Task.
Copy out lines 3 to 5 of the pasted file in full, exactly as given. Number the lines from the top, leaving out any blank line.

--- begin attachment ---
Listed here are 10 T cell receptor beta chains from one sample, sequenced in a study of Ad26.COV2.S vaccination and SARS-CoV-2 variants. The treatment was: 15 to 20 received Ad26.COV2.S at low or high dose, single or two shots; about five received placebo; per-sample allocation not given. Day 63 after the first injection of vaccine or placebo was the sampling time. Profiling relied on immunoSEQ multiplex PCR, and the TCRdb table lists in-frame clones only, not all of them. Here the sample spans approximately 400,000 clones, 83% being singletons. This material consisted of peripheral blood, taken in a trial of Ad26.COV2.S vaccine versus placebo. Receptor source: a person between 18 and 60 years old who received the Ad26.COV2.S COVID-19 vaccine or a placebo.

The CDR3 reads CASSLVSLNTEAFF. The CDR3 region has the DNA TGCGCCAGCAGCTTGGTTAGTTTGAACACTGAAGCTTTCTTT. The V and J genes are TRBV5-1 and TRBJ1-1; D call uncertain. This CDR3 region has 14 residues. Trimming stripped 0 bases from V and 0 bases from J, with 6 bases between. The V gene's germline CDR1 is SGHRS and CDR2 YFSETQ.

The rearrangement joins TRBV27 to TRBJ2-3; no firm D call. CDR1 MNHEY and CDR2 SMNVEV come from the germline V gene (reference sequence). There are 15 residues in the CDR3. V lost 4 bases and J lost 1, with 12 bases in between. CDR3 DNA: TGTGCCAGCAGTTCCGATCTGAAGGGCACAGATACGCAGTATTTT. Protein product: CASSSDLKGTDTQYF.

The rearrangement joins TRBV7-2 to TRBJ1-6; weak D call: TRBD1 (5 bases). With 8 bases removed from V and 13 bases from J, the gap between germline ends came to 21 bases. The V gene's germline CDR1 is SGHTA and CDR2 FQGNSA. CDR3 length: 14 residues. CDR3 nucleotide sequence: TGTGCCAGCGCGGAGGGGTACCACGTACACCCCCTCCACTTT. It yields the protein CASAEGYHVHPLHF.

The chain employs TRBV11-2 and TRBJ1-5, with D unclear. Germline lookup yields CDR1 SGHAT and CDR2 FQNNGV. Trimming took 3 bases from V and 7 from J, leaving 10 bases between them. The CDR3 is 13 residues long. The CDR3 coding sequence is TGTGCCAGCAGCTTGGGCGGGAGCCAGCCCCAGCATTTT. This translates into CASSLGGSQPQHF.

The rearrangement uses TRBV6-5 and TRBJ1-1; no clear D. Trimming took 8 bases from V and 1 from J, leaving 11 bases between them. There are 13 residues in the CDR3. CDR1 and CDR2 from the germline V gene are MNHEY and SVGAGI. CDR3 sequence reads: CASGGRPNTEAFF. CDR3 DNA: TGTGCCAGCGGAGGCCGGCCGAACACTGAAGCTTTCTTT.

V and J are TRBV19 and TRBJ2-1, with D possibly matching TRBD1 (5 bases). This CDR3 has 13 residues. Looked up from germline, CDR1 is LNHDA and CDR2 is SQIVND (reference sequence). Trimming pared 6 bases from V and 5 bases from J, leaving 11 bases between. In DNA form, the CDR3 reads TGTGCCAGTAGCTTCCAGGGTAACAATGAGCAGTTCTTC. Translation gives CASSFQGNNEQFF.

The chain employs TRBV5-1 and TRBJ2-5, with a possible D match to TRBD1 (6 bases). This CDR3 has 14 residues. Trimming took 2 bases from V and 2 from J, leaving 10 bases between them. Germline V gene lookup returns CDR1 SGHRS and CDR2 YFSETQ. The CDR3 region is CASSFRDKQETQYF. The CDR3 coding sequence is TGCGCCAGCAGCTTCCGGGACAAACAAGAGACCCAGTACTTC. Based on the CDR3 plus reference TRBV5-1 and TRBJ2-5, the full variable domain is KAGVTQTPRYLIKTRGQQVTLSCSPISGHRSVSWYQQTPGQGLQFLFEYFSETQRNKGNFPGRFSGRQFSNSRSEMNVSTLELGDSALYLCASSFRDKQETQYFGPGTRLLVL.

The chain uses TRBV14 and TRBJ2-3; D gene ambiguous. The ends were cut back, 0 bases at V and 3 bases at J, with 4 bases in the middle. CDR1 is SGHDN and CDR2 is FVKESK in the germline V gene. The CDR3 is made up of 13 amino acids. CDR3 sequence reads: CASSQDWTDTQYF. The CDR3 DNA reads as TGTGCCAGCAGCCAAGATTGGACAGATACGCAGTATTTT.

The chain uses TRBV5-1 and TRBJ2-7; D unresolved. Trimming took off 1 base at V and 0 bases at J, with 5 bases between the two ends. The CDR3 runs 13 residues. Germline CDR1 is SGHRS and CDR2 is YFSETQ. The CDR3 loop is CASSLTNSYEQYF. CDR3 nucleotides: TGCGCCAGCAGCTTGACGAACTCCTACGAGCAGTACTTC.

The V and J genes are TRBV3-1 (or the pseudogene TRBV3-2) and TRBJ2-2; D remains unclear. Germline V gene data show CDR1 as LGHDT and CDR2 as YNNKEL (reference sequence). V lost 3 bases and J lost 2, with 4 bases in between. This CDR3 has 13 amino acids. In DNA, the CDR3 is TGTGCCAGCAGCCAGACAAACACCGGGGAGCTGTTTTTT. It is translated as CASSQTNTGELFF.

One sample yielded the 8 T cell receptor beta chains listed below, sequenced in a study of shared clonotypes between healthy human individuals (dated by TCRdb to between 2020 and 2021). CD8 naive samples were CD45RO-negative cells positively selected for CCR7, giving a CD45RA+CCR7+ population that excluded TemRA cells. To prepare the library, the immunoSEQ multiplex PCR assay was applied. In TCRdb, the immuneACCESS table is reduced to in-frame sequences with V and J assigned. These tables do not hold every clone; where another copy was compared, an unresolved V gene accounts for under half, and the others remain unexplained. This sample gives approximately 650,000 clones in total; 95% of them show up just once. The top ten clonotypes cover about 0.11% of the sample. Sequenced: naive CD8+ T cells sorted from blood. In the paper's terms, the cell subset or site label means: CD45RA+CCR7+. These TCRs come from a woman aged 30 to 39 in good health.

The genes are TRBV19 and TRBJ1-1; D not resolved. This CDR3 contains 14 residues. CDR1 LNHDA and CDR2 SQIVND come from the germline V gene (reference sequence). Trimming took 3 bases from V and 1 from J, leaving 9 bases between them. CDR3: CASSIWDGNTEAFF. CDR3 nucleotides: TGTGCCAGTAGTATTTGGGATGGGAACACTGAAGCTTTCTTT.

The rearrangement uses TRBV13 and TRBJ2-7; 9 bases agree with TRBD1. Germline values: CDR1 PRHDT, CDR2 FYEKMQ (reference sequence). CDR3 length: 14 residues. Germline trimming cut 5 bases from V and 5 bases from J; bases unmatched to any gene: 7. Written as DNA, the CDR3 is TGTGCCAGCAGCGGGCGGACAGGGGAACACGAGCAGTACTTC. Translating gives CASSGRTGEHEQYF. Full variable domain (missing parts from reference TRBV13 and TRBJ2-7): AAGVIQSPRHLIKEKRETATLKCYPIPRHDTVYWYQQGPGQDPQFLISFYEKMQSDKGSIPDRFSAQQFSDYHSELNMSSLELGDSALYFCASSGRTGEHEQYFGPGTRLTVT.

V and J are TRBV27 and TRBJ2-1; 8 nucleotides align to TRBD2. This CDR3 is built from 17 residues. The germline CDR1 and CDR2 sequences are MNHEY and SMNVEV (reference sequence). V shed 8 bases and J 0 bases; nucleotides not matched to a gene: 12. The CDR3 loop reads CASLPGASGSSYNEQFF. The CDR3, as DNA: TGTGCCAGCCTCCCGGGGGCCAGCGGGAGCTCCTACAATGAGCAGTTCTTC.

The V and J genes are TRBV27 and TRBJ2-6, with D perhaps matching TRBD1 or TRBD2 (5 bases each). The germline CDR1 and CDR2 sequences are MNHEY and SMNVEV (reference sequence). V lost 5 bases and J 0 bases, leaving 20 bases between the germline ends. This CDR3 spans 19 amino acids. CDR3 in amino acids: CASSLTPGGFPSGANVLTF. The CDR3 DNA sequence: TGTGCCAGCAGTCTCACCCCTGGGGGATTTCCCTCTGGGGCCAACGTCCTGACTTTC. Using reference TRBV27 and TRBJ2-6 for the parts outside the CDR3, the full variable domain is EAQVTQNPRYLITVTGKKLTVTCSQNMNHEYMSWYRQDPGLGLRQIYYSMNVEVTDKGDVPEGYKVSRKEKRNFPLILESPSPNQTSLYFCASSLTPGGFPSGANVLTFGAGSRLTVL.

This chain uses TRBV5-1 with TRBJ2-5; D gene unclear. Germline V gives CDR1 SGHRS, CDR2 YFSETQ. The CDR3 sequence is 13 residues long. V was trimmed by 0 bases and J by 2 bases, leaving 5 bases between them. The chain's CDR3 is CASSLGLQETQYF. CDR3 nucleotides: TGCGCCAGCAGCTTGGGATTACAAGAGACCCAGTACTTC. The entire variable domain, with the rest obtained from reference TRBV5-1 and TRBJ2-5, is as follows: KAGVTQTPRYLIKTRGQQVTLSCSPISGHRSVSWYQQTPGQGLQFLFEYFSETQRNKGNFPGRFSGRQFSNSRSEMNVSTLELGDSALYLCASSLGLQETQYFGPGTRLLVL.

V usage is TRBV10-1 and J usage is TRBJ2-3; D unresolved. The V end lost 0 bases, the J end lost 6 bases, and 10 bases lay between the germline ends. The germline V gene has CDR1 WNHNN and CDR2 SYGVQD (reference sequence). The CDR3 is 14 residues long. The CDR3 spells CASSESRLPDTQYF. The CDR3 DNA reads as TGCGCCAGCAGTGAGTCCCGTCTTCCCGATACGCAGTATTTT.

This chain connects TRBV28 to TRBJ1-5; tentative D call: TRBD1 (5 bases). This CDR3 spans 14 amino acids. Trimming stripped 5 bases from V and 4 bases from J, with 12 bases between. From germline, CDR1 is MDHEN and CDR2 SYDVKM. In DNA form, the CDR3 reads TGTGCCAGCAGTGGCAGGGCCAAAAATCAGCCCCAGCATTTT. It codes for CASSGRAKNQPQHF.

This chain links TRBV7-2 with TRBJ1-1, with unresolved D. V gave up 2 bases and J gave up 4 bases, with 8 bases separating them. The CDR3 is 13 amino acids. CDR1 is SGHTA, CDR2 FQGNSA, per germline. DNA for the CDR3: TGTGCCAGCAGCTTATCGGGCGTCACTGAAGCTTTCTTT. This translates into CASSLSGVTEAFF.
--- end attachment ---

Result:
The rearrangement joins TRBV27 to TRBJ2-3; no firm D call. CDR1 MNHEY and CDR2 SMNVEV come from the germline V gene (reference sequence). There are 15 residues in the CDR3. V lost 4 bases and J lost 1, with 12 bases in between. CDR3 DNA: TGTGCCAGCAGTTCCGATCTGAAGGGCACAGATACGCAGTATTTT. Protein product: CASSSDLKGTDTQYF.

The rearrangement joins TRBV7-2 to TRBJ1-6; weak D call: TRBD1 (5 bases). With 8 bases removed from V and 13 bases from J, the gap between germline ends came to 21 bases. The V gene's germline CDR1 is SGHTA and CDR2 FQGNSA. CDR3 length: 14 residues. CDR3 nucleotide sequence: TGTGCCAGCGCGGAGGGGTACCACGTACACCCCCTCCACTTT. It yields the protein CASAEGYHVHPLHF.

The chain employs TRBV11-2 and TRBJ1-5, with D unclear. Germline lookup yields CDR1 SGHAT and CDR2 FQNNGV. Trimming took 3 bases from V and 7 from J, leaving 10 bases between them. The CDR3 is 13 residues long. The CDR3 coding sequence is TGTGCCAGCAGCTTGGGCGGGAGCCAGCCCCAGCATTTT. This translates into CASSLGGSQPQHF.